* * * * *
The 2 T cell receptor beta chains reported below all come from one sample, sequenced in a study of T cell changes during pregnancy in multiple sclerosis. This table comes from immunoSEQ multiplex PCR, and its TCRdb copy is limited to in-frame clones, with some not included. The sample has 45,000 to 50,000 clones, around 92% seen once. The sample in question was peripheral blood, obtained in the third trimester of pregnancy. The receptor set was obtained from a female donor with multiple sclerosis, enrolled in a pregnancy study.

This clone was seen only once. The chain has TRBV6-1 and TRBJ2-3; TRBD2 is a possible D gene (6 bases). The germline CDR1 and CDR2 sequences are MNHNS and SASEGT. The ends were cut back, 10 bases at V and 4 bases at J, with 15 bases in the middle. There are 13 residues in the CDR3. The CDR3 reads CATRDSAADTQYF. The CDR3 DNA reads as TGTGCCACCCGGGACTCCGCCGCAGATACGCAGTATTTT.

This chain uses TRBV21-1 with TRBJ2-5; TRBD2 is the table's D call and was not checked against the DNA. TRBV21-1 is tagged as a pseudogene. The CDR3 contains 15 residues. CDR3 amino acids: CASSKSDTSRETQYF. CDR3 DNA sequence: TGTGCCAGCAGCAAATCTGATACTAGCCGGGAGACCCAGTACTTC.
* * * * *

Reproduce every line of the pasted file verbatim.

The 2 T cell receptor beta chains reported below all come from one sample, sequenced in a study of T cell changes during pregnancy in multiple sclerosis. This table comes from immunoSEQ multiplex PCR, and its TCRdb copy is limited to in-frame clones, with some not included. The sample has 45,000 to 50,000 clones, around 92% seen once. The sample in question was peripheral blood, obtained in the third trimester of pregnancy. The receptor set was obtained from a female donor with multiple sclerosis, enrolled in a pregnancy study.

This clone was seen only once. The chain has TRBV6-1 and TRBJ2-3; TRBD2 is a possible D gene (6 bases). The germline CDR1 and CDR2 sequences are MNHNS and SASEGT. The ends were cut back, 10 bases at V and 4 bases at J, with 15 bases in the middle. There are 13 residues in the CDR3. The CDR3 reads CATRDSAADTQYF. The CDR3 DNA reads as TGTGCCACCCGGGACTCCGCCGCAGATACGCAGTATTTT.

This chain uses TRBV21-1 with TRBJ2-5; TRBD2 is the table's D call and was not checked against the DNA. TRBV21-1 is tagged as a pseudogene. The CDR3 contains 15 residues. CDR3 amino acids: CASSKSDTSRETQYF. CDR3 DNA sequence: TGTGCCAGCAGCAAATCTGATACTAGCCGGGAGACCCAGTACTTC.